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Year : 2015  |  Volume : 17  |  Issue : 75  |  Page : 98--107

Fit for the frontline? Identification of mission-critical auditory tasks (MCATs) carried out by infantry and combat-support personnel

1 Institute of Sound and Vibration Research, University of Southampton, Southampton, United Kingdom
2 Institute of Naval Medicine, Hampshire, England, United Kingdom

Correspondence Address:
Hannah D Semeraro
Institute of Sound and Vibration Research, University of Southampton, University Road, SO17 1BJ, Hampshire, England
United Kingdom
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Source of Support: This work is funded by the Surgeon General of the Ministry of Defence., Conflict of Interest: None

DOI: 10.4103/1463-1741.153401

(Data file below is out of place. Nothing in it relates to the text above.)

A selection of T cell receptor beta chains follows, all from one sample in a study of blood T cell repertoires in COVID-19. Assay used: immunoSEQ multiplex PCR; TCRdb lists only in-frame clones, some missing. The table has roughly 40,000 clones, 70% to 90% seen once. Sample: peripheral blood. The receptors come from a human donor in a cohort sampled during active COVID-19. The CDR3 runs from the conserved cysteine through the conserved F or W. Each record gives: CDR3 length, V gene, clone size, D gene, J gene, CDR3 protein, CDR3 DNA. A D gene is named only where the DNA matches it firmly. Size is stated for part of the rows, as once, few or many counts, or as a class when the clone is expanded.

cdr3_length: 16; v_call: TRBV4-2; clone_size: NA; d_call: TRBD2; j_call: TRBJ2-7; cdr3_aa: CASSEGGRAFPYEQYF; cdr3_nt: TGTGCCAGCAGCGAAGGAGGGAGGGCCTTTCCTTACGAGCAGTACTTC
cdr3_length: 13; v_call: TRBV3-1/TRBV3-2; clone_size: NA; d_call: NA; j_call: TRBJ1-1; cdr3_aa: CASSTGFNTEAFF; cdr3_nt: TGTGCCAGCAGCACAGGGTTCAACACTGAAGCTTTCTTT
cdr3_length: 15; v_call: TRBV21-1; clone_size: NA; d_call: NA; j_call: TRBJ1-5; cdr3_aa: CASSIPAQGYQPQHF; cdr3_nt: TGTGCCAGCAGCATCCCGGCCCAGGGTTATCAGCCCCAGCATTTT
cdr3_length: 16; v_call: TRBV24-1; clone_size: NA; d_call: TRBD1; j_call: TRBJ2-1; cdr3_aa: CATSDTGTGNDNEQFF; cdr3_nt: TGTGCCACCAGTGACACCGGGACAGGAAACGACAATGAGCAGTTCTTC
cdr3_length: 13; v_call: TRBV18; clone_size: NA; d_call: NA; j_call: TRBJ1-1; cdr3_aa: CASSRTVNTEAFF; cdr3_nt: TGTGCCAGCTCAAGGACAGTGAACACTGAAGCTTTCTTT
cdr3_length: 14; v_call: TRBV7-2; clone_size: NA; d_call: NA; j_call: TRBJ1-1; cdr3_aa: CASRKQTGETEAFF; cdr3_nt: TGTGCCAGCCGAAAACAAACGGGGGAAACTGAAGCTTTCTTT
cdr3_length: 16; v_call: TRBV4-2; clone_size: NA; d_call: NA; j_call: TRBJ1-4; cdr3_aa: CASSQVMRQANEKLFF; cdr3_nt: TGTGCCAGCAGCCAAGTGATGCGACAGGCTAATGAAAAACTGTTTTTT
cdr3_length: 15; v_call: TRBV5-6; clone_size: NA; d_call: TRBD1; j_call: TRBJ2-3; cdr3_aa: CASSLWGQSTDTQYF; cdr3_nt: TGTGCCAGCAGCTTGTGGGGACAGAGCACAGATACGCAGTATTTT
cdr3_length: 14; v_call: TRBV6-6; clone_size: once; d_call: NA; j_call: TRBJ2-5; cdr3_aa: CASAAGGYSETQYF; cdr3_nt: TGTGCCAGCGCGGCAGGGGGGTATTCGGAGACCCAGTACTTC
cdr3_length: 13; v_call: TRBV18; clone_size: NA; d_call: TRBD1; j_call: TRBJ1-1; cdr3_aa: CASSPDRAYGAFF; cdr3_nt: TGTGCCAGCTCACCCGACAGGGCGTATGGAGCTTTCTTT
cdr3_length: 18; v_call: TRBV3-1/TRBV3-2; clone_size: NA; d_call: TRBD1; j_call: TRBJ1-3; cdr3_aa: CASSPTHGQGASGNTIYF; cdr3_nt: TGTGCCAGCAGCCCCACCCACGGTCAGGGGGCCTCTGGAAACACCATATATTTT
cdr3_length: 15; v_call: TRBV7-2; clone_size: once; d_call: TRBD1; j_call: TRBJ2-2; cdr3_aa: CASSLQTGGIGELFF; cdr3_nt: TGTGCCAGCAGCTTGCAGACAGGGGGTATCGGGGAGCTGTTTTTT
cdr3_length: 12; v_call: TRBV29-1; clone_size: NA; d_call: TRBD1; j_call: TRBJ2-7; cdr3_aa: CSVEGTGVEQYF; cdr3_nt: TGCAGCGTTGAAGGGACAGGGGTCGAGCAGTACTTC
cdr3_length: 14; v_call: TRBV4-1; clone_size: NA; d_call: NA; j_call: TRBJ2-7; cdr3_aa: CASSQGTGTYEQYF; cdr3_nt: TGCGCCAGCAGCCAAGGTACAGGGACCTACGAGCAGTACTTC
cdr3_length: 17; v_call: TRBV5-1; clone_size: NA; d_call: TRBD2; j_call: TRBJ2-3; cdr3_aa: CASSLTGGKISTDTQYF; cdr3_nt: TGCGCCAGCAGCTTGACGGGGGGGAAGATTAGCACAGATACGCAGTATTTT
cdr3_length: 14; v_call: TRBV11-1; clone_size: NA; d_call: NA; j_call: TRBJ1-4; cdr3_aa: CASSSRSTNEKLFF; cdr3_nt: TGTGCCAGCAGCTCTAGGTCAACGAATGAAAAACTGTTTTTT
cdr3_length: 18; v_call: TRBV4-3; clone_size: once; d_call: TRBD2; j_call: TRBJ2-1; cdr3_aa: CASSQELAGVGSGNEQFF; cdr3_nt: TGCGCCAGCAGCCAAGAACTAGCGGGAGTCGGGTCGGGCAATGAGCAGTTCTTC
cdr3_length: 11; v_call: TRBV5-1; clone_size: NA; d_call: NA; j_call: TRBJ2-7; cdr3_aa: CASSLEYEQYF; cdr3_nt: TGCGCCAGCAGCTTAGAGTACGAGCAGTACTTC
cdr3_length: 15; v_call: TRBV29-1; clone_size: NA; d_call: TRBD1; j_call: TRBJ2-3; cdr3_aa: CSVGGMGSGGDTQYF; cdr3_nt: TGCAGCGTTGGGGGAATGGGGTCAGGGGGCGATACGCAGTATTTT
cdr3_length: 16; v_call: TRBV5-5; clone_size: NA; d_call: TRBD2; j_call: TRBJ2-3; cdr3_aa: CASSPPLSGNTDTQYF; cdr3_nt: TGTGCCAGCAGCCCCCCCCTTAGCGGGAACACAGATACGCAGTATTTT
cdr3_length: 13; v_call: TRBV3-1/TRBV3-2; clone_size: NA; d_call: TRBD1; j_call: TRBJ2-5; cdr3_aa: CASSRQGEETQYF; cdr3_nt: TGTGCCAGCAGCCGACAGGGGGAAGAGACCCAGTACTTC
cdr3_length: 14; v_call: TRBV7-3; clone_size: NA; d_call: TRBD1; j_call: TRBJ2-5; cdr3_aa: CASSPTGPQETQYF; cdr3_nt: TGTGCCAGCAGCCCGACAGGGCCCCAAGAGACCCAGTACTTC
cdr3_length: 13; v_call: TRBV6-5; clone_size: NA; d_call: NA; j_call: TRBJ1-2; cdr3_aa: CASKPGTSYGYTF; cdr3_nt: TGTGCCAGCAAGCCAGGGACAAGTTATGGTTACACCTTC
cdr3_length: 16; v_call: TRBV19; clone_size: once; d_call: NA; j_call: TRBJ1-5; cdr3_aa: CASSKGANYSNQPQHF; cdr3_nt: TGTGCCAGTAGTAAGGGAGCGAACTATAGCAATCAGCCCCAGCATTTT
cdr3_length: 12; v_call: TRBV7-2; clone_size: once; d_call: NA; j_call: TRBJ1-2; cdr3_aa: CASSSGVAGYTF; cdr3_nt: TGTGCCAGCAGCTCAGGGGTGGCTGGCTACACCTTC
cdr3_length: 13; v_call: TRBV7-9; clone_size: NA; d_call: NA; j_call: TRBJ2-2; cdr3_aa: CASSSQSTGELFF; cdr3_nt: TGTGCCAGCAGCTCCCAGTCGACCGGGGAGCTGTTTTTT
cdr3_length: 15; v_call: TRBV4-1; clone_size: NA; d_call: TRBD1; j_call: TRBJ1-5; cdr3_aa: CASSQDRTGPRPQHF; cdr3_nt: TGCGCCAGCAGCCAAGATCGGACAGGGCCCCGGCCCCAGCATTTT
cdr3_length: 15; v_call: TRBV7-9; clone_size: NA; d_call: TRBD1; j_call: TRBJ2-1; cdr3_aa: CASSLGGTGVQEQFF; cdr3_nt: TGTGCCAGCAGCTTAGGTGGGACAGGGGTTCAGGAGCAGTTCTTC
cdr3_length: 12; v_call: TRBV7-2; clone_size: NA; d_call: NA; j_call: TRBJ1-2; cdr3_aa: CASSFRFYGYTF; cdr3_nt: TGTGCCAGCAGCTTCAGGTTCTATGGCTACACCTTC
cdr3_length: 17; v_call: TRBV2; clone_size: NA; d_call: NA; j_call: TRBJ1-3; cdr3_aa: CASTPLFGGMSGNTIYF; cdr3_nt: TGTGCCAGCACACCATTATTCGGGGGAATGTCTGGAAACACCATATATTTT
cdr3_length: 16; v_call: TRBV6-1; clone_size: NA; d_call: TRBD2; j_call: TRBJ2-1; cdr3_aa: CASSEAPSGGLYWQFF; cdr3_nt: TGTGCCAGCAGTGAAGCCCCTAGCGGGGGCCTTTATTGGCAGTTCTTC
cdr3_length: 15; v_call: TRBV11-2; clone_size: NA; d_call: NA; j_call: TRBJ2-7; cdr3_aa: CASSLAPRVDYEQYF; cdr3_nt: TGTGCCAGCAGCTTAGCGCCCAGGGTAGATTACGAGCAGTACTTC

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The ability to listen to commands in noisy environments and understand acoustic signals, while maintaining situational awareness, is an important skill for military personnel and can be critical for mission success. Seventeen auditory tasks carried out by British infantry and combat-support personnel were identified through a series of focus groups conducted by Bevis et al. For military personnel, these auditory tasks are termed mission-critical auditory tasks (MCATs) if they are carried in out in a military-specific environment and have a negative consequence when performed below a specified level. A questionnaire study was conducted to find out which of the auditory tasks identified by Bevis et al. satisfy the characteristics of an MCAT. Seventy-nine British infantry and combat-support personnel from four regiments across the South of England participated. For each auditory task participants indicated: 1) the consequences of poor performance on the task, 2) who performs the task, and 3) how frequently the task is carried out. The data were analysed to determine which tasks are carried out by which personnel, which have the most negative consequences when performed poorly, and which are performed the most frequently. This resulted in a list of 9 MCATs (7 speech communication tasks, 1 sound localization task, and 1 sound detection task) that should be prioritised for representation in a measure of auditory fitness for duty (AFFD) for these personnel. Incorporating MCATs in AFFD measures will help to ensure that personnel have the necessary auditory skills for safe and effective deployment on operational duties.


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